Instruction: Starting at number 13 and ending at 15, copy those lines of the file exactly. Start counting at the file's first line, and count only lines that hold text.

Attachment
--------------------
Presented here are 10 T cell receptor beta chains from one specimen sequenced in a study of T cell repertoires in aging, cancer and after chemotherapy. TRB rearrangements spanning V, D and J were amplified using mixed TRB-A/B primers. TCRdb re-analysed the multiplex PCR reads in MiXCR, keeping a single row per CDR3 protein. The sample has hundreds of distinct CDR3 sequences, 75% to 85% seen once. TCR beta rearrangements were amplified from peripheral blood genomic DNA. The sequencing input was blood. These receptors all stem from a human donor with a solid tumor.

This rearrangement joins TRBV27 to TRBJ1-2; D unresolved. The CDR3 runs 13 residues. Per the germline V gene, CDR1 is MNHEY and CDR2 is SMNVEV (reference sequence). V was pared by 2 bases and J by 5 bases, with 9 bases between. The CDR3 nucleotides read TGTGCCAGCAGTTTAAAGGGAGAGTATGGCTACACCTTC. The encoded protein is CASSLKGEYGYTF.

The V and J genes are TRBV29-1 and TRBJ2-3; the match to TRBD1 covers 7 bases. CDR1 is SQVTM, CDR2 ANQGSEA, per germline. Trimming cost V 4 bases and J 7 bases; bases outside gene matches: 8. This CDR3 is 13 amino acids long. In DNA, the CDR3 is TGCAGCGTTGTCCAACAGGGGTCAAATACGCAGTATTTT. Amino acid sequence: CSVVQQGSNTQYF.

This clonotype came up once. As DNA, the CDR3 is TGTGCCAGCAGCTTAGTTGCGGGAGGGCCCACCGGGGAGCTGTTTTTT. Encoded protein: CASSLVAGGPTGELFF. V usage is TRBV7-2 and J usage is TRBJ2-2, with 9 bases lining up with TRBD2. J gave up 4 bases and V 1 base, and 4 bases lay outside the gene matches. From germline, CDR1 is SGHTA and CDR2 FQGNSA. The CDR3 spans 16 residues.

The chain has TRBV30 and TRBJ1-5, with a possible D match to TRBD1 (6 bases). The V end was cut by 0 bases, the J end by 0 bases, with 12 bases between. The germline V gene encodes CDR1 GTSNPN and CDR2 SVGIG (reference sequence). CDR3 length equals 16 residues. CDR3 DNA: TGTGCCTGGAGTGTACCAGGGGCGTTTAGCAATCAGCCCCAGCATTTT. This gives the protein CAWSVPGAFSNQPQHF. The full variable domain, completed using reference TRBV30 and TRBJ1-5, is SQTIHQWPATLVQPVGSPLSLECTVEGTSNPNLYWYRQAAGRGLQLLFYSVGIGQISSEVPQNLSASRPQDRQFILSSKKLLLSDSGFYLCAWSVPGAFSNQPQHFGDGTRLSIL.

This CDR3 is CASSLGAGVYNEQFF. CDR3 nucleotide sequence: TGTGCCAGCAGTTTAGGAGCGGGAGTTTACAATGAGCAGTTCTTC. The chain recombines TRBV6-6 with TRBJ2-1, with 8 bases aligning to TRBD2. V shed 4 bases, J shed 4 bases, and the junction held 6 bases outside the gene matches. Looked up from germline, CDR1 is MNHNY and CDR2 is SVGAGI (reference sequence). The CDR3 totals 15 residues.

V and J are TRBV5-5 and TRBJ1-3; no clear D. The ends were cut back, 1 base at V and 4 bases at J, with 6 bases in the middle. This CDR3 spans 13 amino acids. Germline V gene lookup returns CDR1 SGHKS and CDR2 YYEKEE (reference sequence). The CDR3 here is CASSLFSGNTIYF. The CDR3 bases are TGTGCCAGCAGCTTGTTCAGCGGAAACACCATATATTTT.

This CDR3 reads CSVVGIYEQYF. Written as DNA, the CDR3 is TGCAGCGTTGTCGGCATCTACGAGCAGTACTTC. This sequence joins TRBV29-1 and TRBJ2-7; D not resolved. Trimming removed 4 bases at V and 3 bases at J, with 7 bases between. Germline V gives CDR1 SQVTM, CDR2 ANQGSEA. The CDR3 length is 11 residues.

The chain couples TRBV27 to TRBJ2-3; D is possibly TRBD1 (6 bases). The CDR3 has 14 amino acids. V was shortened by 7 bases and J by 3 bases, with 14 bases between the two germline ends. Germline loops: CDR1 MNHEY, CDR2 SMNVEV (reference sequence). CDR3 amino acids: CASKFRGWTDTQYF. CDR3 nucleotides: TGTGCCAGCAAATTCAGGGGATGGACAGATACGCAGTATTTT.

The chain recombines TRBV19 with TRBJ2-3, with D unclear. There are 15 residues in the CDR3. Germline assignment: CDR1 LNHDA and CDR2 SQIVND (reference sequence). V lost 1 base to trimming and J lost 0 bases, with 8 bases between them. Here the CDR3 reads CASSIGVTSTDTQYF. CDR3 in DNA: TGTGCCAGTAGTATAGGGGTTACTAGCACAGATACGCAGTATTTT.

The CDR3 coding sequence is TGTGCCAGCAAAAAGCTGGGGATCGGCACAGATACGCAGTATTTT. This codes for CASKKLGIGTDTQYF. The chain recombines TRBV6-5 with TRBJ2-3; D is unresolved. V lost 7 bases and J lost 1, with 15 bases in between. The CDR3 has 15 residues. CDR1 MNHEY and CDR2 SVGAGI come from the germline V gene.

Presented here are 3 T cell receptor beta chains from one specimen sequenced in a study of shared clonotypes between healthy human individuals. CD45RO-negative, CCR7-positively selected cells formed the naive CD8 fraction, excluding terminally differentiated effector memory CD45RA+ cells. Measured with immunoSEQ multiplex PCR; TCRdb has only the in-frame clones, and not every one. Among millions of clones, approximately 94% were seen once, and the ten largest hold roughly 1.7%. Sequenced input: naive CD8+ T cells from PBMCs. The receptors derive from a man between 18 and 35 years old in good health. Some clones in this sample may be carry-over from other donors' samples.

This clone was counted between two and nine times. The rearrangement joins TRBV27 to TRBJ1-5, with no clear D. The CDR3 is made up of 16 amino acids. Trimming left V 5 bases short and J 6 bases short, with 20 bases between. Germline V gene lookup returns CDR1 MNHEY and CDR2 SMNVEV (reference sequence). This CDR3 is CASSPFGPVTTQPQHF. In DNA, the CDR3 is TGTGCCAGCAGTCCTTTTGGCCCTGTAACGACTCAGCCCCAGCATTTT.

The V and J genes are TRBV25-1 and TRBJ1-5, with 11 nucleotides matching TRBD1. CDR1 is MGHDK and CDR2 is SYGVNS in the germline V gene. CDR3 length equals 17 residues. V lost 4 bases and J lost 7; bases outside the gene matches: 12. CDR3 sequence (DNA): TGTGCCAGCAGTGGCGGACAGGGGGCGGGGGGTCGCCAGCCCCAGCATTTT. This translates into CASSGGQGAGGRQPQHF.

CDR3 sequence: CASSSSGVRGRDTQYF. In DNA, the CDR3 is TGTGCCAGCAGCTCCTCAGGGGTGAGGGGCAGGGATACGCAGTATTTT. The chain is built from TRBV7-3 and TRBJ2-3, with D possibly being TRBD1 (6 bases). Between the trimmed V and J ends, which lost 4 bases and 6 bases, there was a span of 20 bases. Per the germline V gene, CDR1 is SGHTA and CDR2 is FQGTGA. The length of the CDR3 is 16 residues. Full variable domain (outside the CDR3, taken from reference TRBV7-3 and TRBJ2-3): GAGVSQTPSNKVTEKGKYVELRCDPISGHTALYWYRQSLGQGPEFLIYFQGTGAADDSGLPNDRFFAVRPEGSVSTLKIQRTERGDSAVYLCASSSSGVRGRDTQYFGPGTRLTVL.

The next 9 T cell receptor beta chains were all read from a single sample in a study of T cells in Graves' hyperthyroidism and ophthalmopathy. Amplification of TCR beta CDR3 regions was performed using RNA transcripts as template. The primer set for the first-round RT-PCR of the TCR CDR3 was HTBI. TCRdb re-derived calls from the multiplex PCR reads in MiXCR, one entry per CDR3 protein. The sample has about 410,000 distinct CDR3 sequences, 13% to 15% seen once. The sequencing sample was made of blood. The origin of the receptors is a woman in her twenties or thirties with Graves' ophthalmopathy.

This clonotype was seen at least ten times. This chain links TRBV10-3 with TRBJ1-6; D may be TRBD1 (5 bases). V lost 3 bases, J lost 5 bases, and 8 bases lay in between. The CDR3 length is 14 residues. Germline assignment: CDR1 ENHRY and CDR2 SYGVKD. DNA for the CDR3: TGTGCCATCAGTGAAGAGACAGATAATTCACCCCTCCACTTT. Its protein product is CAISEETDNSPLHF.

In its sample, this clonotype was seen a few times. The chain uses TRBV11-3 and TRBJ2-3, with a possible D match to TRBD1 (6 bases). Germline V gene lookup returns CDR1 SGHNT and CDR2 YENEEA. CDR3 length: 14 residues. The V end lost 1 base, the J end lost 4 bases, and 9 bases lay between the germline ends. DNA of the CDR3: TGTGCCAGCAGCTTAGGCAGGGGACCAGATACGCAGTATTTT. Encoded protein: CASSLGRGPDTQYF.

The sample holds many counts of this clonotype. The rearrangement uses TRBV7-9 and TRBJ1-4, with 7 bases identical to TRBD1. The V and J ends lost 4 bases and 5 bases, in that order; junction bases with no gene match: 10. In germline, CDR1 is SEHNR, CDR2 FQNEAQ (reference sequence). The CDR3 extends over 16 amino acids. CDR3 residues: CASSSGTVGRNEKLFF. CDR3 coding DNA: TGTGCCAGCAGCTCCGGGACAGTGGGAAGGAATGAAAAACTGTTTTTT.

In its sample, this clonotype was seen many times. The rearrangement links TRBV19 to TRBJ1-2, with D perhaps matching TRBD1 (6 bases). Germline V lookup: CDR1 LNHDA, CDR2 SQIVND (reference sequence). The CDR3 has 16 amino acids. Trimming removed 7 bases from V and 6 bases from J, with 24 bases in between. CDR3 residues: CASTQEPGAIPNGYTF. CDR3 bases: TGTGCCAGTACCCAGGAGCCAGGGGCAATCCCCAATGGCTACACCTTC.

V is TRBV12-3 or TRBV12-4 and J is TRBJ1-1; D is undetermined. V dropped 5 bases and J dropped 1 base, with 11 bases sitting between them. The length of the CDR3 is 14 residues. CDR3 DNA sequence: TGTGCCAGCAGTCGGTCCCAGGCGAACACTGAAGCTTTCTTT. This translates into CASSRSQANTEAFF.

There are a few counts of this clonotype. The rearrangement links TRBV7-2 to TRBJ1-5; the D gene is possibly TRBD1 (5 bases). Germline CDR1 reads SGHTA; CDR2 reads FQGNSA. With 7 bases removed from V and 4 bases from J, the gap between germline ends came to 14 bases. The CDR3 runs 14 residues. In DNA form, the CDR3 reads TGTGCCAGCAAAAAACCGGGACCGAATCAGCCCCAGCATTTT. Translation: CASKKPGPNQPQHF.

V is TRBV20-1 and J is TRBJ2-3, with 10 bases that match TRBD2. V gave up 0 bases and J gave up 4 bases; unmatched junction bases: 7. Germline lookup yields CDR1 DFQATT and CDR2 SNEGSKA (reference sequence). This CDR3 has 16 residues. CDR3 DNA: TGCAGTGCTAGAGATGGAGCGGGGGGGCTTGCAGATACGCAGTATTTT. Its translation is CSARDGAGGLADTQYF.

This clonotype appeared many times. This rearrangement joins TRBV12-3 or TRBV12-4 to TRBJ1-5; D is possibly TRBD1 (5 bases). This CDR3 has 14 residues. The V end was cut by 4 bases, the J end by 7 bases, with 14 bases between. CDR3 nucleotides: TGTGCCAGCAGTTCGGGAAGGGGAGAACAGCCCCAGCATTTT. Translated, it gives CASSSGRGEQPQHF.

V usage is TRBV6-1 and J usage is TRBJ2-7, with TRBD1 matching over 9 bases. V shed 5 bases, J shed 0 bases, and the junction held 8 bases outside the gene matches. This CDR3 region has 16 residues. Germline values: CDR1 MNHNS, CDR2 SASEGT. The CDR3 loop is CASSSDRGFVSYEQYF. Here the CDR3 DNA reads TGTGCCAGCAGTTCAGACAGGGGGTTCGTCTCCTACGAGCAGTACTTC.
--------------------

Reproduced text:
This clone was counted between two and nine times. The rearrangement joins TRBV27 to TRBJ1-5, with no clear D. The CDR3 is made up of 16 amino acids. Trimming left V 5 bases short and J 6 bases short, with 20 bases between. Germline V gene lookup returns CDR1 MNHEY and CDR2 SMNVEV (reference sequence). This CDR3 is CASSPFGPVTTQPQHF. In DNA, the CDR3 is TGTGCCAGCAGTCCTTTTGGCCCTGTAACGACTCAGCCCCAGCATTTT.

The V and J genes are TRBV25-1 and TRBJ1-5, with 11 nucleotides matching TRBD1. CDR1 is MGHDK and CDR2 is SYGVNS in the germline V gene. CDR3 length equals 17 residues. V lost 4 bases and J lost 7; bases outside the gene matches: 12. CDR3 sequence (DNA): TGTGCCAGCAGTGGCGGACAGGGGGCGGGGGGTCGCCAGCCCCAGCATTTT. This translates into CASSGGQGAGGRQPQHF.

CDR3 sequence: CASSSSGVRGRDTQYF. In DNA, the CDR3 is TGTGCCAGCAGCTCCTCAGGGGTGAGGGGCAGGGATACGCAGTATTTT. The chain is built from TRBV7-3 and TRBJ2-3, with D possibly being TRBD1 (6 bases). Between the trimmed V and J ends, which lost 4 bases and 6 bases, there was a span of 20 bases. Per the germline V gene, CDR1 is SGHTA and CDR2 is FQGTGA. The length of the CDR3 is 16 residues. Full variable domain (outside the CDR3, taken from reference TRBV7-3 and TRBJ2-3): GAGVSQTPSNKVTEKGKYVELRCDPISGHTALYWYRQSLGQGPEFLIYFQGTGAADDSGLPNDRFFAVRPEGSVSTLKIQRTERGDSAVYLCASSSSGVRGRDTQYFGPGTRLTVL.